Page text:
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The Way Things Were By Anne Weaver

Tuesday, June 18, 2013 - Updated: 10:02 PM

ABOUT THE WEEK OF JUNE 19, 1964, Assemblyman Joseph R. Younglove had voiced strong disagreement with the Supreme Court decision declaring that both houses of the Legislature must be apportioned on a population basis. The New York Constitution states, "Every county heretofore established and separately organized, except the County of Hamilton, shall always be entitled to one member of Assembly."

This decision required 111,882 people for one member of Assembly, so the district would need to add either Montgomery or Herkimer County to have one member of Assembly. There were 36 counties with less than the required number for an assemblyman of their own, and these counties, mostly upstate, would end up with about 15 assemblymen.

If this policy was followed, it could affect the county Board of Supervisors and other legislative bodies. It was a serious blow and Assemblyman Younglove stated he felt the Supreme Court had gone far afield in this case and had endeavored to take over legislative prerogatives and duties.

After a canvass of votes in the recent Primary Election, Donald C. Scribner, Fulton County conceded the nomination to Glen Harris for the Republican candidacy for the state Assembly by the original margin of seven votes.

In commenting on the results, Scribner said Hamilton County certainly came through for Harris. This would be the first time Hamilton County had had a candidate for the state Legislature.

At HAMILTON COUNTY, County Clerk Earl C. Farber had announced the sale of Conservation Department licenses for May as follows: Resident - 16 Hunt and Fish; 1 Hunt; 553 Fish; 10 Free Fish; Non-Resident - 82 Fish; 28 Six-day Fish.

On ROUTE 12, a proposed reconstruction of the highway north of the north city line of Utica and extending northerly about six miles would result in an improvement in travel to and from the Central Adirondacks. Generally, the proposal would extend the four-lane highway from the foot of Deerfield Hill. The proposed Route 12 improvement would provide four lanes, with two 24-foot-wide pavements separated by a 24-foot wide mall, with steep grades eliminated.

Route 28 from Elder Creek to McKeever was in poor condition and would still prove a bottleneck for summer visitors. Another portion of Route 28, from Inlet to Blue Mountain, was also in poor shape. Legislators had repeatedly asked to include these in future highway planning.

At LONG LAKE, Thomas C. Chisamore, chief of electronics' mate, son of Mr. and Mrs. Carl E. Chisamore, Long Lake, was a crew member of the Navy fleet oiler USS Salamonie, serving with the 6th Fleet in the Mediterranean.

While in the Mediterranean Salamonie would enable ships of the fleet to remain at sea longer by providing them with fuel oil, jet fuel and aviation gasoline while underway. Her crew would have an opportunity to visit France, Italy and Spain.

At INLET, several hundred residents and visitors from Old Forge and surrounding towns gathered at the St. Bartholomew's CCD Center to honor Most Rev. Thomas Donnellan, newly appointed Bishop of Ogdensburg. The reception for the new bishop followed the administering of the Sacrament of Confirmation by the bishop upon a class of 44 candidates.

St. Bartholomew's Church was filled to capacity. At the reception, a short program was held prior to the personal introduction to the bishop of everyone present. Mike Codega was master of ceremonies and Leo E. Westfall, president of the Central Adirondack Association, extended his welcome.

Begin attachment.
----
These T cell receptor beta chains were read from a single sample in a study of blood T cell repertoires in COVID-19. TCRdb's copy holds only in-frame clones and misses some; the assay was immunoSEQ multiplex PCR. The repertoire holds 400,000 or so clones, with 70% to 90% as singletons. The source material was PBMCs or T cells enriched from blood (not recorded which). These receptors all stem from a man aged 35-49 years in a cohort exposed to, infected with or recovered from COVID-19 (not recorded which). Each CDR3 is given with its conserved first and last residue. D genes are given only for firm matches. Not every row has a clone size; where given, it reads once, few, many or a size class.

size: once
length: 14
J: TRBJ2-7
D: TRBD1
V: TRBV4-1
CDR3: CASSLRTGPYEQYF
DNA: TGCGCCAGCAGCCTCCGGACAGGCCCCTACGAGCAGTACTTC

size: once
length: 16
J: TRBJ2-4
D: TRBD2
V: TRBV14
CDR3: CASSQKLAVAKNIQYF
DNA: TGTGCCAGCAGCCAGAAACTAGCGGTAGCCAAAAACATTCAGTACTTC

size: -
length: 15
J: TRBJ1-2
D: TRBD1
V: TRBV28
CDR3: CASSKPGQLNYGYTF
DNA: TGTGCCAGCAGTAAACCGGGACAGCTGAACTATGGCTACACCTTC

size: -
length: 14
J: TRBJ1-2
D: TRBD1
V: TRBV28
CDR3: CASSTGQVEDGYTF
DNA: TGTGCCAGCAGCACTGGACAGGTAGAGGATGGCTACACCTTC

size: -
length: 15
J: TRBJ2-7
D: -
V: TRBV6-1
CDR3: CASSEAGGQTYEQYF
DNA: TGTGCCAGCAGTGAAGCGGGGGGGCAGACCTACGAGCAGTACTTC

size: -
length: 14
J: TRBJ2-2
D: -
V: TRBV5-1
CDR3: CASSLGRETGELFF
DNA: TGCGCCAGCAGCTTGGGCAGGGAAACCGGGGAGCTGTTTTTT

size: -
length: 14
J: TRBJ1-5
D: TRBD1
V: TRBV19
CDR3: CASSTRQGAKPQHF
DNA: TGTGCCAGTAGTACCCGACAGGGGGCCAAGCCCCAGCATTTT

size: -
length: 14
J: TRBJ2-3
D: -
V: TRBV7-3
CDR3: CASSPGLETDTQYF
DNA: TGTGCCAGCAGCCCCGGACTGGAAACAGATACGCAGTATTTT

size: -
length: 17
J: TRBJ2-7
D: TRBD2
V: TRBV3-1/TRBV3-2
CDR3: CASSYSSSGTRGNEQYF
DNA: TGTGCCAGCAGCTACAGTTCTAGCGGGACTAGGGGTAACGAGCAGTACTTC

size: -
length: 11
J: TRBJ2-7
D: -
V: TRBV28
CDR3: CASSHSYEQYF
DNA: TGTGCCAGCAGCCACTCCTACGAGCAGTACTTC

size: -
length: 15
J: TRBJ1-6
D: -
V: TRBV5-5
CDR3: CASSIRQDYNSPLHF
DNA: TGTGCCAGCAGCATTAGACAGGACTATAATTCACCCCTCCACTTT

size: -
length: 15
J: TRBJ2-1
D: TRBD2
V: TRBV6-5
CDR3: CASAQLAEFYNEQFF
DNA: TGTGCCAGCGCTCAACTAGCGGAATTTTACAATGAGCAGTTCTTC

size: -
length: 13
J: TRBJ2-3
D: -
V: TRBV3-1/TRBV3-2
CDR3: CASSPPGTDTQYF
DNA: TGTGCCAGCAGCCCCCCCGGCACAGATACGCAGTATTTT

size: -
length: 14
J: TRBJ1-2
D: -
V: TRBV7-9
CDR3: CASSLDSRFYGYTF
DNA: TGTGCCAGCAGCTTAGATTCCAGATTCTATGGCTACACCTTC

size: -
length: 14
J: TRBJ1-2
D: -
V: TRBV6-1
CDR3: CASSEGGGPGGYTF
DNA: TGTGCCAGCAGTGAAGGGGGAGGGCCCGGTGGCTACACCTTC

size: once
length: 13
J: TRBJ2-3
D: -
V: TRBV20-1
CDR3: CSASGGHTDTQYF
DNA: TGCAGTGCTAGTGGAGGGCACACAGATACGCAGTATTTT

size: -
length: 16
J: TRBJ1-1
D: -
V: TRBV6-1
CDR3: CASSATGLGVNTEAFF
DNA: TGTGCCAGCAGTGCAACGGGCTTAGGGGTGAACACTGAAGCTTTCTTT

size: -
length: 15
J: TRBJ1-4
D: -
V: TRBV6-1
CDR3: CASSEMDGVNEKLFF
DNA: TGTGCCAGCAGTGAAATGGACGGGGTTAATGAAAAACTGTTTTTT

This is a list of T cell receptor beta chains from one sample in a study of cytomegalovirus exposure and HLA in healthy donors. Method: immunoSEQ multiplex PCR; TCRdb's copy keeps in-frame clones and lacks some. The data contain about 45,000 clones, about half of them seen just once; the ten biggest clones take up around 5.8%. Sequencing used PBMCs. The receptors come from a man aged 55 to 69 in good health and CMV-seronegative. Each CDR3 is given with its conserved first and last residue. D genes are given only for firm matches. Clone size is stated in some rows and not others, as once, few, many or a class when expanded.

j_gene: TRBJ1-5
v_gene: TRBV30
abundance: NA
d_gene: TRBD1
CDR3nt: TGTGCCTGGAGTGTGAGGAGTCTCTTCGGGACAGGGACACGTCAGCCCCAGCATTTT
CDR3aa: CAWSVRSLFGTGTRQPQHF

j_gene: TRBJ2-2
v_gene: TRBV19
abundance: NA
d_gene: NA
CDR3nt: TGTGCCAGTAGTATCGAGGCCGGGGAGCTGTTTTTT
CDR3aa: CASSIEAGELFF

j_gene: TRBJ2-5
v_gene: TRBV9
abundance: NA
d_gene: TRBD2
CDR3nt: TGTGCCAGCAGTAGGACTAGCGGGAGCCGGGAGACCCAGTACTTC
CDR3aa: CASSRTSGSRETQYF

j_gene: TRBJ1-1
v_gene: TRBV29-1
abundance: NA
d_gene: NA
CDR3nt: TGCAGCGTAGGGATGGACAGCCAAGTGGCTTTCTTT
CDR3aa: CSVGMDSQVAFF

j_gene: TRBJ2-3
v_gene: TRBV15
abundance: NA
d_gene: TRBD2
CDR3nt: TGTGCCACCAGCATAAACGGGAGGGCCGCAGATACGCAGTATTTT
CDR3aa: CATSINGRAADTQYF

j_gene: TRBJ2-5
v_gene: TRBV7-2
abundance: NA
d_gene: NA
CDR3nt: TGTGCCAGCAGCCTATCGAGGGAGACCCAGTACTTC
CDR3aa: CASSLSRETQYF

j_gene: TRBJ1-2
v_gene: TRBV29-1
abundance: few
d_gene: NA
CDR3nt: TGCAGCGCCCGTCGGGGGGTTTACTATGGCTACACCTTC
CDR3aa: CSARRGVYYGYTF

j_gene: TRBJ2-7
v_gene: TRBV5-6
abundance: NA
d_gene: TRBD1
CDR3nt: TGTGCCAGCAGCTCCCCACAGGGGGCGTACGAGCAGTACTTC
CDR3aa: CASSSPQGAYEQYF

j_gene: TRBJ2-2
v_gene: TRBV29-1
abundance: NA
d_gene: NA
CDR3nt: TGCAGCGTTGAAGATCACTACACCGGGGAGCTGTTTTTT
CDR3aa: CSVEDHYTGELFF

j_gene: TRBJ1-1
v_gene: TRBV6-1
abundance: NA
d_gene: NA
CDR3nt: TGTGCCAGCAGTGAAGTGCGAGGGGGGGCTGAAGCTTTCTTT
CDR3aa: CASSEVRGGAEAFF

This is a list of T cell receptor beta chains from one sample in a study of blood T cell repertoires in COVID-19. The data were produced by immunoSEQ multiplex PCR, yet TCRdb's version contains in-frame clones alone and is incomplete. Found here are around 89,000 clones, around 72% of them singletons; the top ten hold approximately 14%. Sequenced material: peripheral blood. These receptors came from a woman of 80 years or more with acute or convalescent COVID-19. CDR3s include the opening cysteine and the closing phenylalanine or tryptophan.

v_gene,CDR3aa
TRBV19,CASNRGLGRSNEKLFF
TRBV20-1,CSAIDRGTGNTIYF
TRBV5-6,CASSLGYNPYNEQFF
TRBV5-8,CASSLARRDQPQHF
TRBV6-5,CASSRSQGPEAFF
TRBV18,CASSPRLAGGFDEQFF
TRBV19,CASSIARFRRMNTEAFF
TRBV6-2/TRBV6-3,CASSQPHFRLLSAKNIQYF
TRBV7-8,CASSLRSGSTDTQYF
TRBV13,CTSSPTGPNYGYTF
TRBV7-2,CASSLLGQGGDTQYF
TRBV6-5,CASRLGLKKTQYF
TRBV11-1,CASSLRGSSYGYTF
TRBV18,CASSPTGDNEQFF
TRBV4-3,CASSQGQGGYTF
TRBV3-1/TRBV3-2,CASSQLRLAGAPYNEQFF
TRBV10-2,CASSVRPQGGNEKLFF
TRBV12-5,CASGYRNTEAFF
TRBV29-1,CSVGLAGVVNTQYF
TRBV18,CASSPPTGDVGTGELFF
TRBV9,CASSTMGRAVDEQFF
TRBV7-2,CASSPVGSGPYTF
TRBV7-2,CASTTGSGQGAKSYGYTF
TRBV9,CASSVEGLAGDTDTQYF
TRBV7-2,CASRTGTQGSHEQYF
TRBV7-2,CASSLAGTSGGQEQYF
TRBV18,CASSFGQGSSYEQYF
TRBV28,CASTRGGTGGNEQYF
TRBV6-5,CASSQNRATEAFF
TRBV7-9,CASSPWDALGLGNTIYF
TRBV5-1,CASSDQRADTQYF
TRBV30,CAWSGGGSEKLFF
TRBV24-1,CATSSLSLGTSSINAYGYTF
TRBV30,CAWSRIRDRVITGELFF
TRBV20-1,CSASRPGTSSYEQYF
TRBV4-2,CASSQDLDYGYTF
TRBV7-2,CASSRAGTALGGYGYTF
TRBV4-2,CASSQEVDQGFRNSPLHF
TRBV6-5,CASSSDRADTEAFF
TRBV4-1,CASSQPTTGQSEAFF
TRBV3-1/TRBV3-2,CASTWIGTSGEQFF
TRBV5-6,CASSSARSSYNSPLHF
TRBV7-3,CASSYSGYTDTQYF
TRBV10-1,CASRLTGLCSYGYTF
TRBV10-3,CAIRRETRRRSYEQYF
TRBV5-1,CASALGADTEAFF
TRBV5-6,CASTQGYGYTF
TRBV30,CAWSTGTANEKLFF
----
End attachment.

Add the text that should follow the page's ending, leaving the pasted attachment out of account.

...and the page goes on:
The reception was planned by the Rev. Robert A. Farmer, former pastor of Old Forge. More than 12 priests and representatives of other religious groups in Old Forge and Inlet were present. Among the Catholic clergy were pastors from Boonville, Indian Lake, Inlet, Lake Pleasant, Speculator, Long Lake, Lake Placid and more.

A couple who came to Fourth Lake and Old Forge on June 20, 1914 for their honeymoon planned to return to the same hotel to celebrate their 50th anniversary. The couple, well known in Old Forge and New Hartford, was Mr. and Mrs. Stuart Baird of New Hartford.

Married in Utica, the honeymooners came to Old Forge and had lunch at the Forge House. From there they took the old steamer, The Clearwater, up the Fulton Chain of Lakes to the Kenmore Hotel, where they stayed for two weeks.

After returning to Utica the young couple couldn't get the mountains out of their system and a few years later purchased a camp in the Hollywood Hills section north of the village. They had been regular summer visitors and Adirondack boosters ever since.

The Baird children were entertaining their parents at a 50th wedding anniversary party at The Kenmore, which was still in operation at the same spot on Fourth Lake. All the wedding guests, except one, were still living and had been invited. Eighty to 100 guests were expected.

Inlet's Summer Youth Program would begin June 29 and run for eight weeks, five days per week. This was a state and town joint project and there was no fee. All phases of swimming would be taught and there would be arts and crafts. The program would be directed by Miss Anne Osborne, a graduate of the State University College at Plattsburgh, who held a Red Cross Instructor Certificate. This would be her fifth year as a director. She would be assisted by Kenneth Nelson, who had a Red Cross Life Saving Certificate.

George Cunningham's Barber Shop was open in Eagle Bay.

Gaiety Theatre announced the following movies: Elia Kazan's "America, America" with Stathis Giallelis, Katherine Balfour, Lou Antonio, Paul Mann and Linda Marsh; "Mary, Mary" with Debbie Reynolds, Michael Rennie, Barry Nelson and Diana McBain; and "The Incredible Mr. Limpet" with Don Knotts, Jack Weston, Carol Cook and Andrew Duggan.

     

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